Friday, October 31, 2008
In a previous post, I mention that it is a Jewish tradition for Jews to bury their own; instead of a light truck filled with dirt that comes to the grave after all the prayers are said, a pile of earth and a shovel sit graveside. I know about this tradition because of Ari.This is 18 year-old me with my neighbor, Ari Grashin. The Grashin family moved next door to my parents when I was 11 years old, and the four boys and I spent a lot of time together. Over the years, the boys became like my brothers; I helped them with homework, cut their hair, sewed on their stray buttons, answered questions about why girls are so weird in 8th grade, and generally loved them a lot. Ari was the second youngest, and when he was 16 he was diagnosed with brain cancer. He had surgery to remove the tumor, and started chemo shortly after. To avoid the annoyance of shedding, Ari asked me to shave his head. There was an unspoken agreement among his brothers and friends to shave their heads too, and the haircutting night turned into quite a party. People just kept showing up until there was standing-room only, and when it looked like everyone was there, we started the head shaving. Ari went first, followed by his brothers and several friends. I went last. I didn't know it at the time, but this is the last picture I would ever be in with Ari. He died peacefully at home with his family, just as the sun rose on a brilliant September morning. He could not longer speak, and for the past few days had been answering yes-or-no questions with a squeeze of the hand. His parents knew their third son wouldn't be with them much longer, and asked if he was afraid. He squeezed his mother's hand, once for "no." His oldest brother Mayer chanted the Jewish prayers of Confession for Ari, and shortly after, Ari closed his eyes. I always think of Ari in October; his birthday was October 10. Seventeen days after his death he would have been 17. It has been one of my life's great disappointments that the world missed out on what Ari would have done with the rest of his life, given the chance.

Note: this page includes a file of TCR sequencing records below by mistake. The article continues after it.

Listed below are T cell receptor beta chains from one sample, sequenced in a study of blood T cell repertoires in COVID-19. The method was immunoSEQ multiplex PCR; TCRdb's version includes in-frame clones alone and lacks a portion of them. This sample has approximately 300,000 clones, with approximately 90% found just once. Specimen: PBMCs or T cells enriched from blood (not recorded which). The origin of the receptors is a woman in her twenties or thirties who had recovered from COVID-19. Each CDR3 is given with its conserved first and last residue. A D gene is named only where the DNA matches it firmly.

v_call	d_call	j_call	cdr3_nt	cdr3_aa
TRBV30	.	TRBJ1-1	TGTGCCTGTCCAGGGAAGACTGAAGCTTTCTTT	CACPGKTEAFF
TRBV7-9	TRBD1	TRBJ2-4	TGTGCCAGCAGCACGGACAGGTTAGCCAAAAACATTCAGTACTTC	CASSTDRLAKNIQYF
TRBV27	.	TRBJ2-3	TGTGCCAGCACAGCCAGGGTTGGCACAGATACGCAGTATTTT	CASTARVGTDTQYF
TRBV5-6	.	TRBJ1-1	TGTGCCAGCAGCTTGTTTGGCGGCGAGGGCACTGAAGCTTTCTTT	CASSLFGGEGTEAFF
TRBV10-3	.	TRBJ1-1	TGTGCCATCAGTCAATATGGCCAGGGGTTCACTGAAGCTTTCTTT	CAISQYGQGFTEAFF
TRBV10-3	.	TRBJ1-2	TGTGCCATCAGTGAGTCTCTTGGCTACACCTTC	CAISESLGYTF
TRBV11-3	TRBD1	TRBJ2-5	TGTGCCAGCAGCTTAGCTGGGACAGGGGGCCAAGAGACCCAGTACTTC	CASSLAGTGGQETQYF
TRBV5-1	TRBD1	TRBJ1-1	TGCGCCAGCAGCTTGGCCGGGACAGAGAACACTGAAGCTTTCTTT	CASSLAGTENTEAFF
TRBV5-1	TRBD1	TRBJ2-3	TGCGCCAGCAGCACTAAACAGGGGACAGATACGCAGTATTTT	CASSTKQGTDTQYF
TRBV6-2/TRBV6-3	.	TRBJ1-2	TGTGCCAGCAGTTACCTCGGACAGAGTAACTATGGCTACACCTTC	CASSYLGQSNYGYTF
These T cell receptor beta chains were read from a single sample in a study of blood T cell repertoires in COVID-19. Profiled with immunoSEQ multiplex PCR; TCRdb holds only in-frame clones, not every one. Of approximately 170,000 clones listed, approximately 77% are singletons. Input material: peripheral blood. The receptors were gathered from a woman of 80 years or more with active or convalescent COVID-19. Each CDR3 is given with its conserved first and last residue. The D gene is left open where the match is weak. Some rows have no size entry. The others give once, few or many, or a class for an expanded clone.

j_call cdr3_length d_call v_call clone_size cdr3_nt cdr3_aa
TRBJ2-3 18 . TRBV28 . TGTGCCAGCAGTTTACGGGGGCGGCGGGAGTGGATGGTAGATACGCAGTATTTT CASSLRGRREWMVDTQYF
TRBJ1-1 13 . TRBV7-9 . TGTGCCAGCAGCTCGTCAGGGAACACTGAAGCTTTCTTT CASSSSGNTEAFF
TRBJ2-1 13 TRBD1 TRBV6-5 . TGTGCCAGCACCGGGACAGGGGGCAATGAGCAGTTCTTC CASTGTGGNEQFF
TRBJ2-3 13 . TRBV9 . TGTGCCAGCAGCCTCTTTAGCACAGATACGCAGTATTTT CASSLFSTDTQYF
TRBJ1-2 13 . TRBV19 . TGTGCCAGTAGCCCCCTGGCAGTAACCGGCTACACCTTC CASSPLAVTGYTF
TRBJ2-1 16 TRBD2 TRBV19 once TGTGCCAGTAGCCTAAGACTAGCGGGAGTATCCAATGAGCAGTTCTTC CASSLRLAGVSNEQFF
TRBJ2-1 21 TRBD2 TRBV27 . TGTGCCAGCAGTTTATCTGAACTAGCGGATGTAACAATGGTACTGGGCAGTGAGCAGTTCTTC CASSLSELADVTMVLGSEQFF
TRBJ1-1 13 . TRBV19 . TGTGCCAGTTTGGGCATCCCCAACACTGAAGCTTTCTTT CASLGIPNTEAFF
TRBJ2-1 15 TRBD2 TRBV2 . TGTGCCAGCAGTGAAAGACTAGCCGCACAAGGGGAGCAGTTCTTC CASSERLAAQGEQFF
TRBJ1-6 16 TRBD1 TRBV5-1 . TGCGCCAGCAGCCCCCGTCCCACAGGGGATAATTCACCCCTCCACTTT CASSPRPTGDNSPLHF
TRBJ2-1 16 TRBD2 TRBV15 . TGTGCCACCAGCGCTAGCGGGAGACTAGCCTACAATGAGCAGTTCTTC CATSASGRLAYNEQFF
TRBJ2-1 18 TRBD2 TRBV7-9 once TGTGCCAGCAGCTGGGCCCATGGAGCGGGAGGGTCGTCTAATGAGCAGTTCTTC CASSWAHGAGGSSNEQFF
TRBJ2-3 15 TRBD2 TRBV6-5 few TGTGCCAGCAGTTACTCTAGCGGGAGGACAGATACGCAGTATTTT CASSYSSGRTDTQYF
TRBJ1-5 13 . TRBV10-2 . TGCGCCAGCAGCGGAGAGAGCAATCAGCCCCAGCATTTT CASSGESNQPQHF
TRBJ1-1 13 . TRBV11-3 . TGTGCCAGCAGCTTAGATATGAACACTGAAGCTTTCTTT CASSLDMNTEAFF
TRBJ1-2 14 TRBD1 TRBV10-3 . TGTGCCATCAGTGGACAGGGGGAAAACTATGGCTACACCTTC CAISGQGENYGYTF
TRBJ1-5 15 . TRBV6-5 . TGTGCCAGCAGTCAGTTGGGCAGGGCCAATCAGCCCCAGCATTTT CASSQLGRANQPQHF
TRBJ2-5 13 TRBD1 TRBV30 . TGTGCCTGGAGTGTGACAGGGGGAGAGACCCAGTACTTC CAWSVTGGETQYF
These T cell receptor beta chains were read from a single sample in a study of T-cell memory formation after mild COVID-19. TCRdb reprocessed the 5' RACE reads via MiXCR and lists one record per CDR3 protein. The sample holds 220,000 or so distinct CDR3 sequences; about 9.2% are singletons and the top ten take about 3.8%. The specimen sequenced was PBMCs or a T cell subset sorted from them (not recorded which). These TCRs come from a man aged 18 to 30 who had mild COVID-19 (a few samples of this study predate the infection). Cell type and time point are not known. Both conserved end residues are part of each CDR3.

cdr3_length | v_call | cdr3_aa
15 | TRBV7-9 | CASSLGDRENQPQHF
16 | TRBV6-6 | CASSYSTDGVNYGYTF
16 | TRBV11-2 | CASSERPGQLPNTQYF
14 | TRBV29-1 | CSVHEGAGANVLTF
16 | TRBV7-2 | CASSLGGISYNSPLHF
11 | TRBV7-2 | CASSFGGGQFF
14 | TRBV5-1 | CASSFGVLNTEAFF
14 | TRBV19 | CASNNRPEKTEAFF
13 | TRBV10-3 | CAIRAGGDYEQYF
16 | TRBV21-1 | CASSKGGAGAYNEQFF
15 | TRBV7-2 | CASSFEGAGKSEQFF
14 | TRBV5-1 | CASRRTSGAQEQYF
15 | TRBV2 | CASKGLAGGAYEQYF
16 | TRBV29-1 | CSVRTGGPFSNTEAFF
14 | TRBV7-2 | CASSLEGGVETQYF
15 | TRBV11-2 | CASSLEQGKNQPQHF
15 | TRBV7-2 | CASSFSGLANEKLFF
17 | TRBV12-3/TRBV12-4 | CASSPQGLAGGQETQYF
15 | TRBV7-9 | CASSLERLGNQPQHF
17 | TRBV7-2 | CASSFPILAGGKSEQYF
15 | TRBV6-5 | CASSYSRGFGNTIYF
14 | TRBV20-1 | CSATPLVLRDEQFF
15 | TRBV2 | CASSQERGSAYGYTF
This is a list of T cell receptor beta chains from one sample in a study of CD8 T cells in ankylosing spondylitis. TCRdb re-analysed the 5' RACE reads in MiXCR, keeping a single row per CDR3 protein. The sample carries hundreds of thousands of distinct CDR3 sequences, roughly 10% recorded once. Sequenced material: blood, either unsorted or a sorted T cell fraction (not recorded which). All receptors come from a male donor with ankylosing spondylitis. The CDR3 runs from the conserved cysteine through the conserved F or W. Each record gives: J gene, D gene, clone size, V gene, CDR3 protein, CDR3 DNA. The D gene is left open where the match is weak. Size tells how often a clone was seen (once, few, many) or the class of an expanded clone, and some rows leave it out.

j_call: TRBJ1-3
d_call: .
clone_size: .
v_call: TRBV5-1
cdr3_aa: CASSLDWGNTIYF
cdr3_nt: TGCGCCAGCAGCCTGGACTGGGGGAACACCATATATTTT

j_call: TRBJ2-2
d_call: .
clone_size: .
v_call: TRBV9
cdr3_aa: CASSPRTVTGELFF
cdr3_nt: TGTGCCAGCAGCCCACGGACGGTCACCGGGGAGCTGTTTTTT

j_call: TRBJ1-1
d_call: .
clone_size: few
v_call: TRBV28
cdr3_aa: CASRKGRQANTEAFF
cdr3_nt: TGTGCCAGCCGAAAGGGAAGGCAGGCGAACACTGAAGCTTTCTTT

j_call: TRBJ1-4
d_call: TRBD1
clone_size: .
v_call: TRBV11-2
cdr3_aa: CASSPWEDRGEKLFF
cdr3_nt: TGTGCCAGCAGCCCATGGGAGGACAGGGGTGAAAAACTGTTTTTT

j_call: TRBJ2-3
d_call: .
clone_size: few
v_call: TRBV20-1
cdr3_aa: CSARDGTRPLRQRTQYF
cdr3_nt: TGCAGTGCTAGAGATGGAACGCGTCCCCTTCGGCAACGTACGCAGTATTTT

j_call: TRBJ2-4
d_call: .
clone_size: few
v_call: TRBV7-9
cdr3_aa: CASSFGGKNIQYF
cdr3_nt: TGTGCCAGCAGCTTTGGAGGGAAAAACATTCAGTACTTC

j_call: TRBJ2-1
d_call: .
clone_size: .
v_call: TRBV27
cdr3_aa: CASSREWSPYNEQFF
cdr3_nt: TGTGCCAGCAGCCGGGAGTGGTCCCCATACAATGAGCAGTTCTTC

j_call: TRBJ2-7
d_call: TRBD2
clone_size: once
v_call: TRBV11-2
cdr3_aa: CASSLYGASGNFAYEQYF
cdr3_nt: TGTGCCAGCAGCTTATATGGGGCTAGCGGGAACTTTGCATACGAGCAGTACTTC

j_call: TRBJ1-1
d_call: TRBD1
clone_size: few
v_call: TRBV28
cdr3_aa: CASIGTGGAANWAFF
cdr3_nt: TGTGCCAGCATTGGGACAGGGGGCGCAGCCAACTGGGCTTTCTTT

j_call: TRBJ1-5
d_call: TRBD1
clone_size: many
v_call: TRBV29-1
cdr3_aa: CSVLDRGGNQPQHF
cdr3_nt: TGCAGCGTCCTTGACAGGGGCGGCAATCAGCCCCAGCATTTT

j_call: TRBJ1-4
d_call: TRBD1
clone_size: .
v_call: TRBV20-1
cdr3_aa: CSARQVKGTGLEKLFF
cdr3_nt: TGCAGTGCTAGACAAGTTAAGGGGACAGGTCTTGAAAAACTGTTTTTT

I think it is entirely appropriate that Matteas' first sentence was "I do it." He started shouting it about a month ago, in this very highchair. There are light switches behind him, and he climbed up in his seat and turned around to flip them on and off. "Matteas, what do you think you're doing?" I asked him. "I do it!" he shouted back. It is his mantra these days, his declaration of independence. I find it especially endearing that he shouts it when he's having trouble doing something, like it's his way of encouraging himself. When we took the boys to the pumpkin patch he insisted on getting out of the backpack and walking around himself, but the ground was pretty uneven. He'd take two steps and then tumble over, pick himself up and keep going, all the while shouting "I do it!"
Tuesday, October 28, 2008